Pentagon wants new WMD task force


    The Pentagon’s latest strategy review proposes a new military unit
    that would prevent the transfer of weapons of mass destruction from
    states such as North Korea and Iran to terrorist groups, The Washington
    Times reported on Friday.

    The WMD task force would be comprised
    of several hundred troops, including special operations forces and
    intelligence personnel, the Times said.

    The Times said the
    proposal was included in the Pentagon’s 2005 Quadrennial Defense
    Review, a sweeping assessment of U.S. defense strategy Defense
    Secretary Donald Rumsfeld will send to the White House and Congress on
    February 6.

    Portions of an unclassified summary of the document were made available to The Washington Times, the newspaper said.

    “A
    section on combating weapons of mass destruction said future U.S.
    military forces will have the capability to interdict and ‘render safe’
    weapons of mass destruction before terrorists can use them,” the
    newspaper reported.

    A Pentagon spokeswoman had no immediate comment on the report.

    The Times said Pentagon spokesman Larry DiRita declined to comment on the strategy review which has not been made public.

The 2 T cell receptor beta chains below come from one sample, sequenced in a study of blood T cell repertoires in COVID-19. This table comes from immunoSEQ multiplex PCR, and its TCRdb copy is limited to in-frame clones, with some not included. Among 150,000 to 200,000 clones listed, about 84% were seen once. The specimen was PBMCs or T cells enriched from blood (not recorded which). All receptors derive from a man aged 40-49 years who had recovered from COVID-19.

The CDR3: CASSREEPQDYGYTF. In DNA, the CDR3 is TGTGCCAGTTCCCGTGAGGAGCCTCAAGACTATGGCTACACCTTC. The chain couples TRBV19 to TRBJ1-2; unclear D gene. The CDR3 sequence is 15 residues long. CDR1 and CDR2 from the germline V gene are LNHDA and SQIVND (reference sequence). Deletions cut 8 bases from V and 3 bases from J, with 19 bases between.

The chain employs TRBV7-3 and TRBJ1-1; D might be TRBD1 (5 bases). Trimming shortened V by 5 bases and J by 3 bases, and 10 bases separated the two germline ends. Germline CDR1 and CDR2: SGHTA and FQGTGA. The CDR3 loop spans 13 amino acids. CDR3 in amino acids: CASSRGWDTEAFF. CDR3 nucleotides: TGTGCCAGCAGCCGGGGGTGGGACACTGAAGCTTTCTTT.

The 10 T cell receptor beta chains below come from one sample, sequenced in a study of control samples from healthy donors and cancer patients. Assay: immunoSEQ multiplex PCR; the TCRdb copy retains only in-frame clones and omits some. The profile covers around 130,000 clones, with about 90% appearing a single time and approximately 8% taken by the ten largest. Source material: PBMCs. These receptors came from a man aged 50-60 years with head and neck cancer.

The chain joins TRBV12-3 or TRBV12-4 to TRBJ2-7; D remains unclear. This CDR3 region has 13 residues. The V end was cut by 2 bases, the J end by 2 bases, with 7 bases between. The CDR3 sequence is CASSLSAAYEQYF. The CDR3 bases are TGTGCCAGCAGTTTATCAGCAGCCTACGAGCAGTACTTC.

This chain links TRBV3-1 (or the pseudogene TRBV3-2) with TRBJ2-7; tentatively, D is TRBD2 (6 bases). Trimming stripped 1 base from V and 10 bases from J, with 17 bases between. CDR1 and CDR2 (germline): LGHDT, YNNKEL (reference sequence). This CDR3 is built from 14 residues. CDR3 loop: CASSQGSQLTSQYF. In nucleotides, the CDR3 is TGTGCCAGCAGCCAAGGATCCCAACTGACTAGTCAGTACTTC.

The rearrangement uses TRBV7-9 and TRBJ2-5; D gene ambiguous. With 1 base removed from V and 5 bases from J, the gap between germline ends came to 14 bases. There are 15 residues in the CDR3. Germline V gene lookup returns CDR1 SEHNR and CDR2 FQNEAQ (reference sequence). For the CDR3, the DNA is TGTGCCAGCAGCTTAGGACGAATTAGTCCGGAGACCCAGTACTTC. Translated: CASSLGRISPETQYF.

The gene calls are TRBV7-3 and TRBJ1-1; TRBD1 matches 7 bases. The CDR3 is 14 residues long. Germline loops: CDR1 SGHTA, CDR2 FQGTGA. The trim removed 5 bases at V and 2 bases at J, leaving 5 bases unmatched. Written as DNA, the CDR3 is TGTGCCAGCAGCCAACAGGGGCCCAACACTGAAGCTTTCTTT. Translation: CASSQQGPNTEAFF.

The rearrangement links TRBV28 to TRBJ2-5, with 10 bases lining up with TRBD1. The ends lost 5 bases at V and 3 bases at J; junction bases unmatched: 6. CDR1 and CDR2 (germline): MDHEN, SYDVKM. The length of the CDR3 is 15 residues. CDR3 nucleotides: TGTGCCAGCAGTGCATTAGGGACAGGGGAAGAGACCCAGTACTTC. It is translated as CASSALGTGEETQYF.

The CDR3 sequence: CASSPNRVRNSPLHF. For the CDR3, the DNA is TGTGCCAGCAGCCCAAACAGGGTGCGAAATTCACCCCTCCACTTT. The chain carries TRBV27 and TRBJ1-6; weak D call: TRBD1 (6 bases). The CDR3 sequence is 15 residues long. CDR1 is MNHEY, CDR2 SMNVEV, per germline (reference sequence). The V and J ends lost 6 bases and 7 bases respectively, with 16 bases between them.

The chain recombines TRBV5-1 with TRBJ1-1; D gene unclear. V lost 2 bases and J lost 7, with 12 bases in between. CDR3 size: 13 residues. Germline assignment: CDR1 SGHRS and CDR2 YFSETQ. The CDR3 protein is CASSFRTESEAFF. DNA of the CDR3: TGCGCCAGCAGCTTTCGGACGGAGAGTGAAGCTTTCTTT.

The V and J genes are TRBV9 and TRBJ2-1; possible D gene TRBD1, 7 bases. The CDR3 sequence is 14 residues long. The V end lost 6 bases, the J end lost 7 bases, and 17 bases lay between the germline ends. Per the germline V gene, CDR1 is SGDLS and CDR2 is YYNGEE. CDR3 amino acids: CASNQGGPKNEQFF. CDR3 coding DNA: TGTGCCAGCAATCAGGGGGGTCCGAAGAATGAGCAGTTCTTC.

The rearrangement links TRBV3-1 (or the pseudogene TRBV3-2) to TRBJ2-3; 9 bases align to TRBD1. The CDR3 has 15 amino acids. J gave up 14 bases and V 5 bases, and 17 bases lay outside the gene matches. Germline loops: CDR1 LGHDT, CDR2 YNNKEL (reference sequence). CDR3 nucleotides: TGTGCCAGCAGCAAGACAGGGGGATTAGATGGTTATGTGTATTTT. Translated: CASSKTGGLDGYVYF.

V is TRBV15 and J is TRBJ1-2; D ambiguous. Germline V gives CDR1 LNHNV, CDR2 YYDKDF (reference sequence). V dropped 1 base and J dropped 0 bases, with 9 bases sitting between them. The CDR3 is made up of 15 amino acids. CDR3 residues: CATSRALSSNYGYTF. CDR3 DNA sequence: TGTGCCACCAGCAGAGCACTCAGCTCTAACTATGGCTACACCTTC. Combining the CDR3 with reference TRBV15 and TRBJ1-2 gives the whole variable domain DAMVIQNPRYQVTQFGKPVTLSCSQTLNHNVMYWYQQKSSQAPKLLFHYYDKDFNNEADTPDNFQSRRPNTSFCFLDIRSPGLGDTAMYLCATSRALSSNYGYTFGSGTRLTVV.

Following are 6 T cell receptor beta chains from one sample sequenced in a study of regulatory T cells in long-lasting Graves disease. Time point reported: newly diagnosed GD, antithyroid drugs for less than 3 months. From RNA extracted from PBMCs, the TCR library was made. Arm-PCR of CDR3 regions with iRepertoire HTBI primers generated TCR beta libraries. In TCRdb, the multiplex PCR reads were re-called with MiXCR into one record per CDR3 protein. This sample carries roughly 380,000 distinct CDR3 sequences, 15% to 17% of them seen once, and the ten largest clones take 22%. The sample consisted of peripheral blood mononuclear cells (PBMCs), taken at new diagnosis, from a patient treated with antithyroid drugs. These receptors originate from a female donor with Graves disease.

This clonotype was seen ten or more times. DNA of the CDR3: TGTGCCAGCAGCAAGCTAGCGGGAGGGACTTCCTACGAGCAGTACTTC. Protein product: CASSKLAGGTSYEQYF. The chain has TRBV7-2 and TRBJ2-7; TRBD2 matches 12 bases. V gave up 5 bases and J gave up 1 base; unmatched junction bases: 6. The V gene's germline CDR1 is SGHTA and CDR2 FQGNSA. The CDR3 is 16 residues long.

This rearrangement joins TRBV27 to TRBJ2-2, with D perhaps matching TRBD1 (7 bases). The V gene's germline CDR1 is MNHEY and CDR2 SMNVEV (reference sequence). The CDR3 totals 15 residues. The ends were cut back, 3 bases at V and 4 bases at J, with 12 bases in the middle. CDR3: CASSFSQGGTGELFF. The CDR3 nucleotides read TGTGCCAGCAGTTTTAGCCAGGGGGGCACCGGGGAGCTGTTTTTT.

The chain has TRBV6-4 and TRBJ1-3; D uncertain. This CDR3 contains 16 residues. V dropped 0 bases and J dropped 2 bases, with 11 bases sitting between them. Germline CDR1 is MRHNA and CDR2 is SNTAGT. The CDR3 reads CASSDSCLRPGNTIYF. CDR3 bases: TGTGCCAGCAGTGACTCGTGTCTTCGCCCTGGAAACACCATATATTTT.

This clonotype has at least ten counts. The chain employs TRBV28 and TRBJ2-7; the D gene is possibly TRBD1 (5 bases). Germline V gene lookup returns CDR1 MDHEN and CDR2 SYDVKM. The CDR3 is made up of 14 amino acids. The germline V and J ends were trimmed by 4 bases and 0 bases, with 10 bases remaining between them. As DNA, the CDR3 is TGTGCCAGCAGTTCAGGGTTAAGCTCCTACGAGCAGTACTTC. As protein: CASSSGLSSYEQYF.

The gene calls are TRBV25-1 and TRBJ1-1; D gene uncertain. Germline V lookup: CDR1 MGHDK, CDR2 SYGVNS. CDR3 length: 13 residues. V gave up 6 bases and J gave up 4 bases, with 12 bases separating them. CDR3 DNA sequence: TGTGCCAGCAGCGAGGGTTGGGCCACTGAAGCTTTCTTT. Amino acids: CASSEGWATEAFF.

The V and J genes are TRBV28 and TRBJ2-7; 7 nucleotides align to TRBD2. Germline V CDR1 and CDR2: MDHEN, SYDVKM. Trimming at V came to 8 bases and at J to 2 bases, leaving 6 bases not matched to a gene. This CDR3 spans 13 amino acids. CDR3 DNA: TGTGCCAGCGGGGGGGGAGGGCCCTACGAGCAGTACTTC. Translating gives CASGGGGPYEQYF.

“We
    have over the past few years focused on ways of having a standing and
    rapidly deployable task force,” DiRita was quoted as saying. “It’s
    something that can respond quickly to a tough problem.”

    The Times
    said the Pentagon review stated that a core element of the new joint
    task force would be the Army’s 20th Support Command, which would become
    a rapid deployment unit “to command and control WMD elimination
    missions by 2007.”

    “They will possess an expanded ability to
    locate, tag and track dangerous individuals and other high value
    targets globally,” the review was quoted as saying.

    Defense
    officials this week confirmed the planning document calls for the
    addition of nearly 8,000 troops to its elite Special Operations Forces
    next year to bolster the U.S. military’s ability to fight terrorists
    and insurgents worldwide.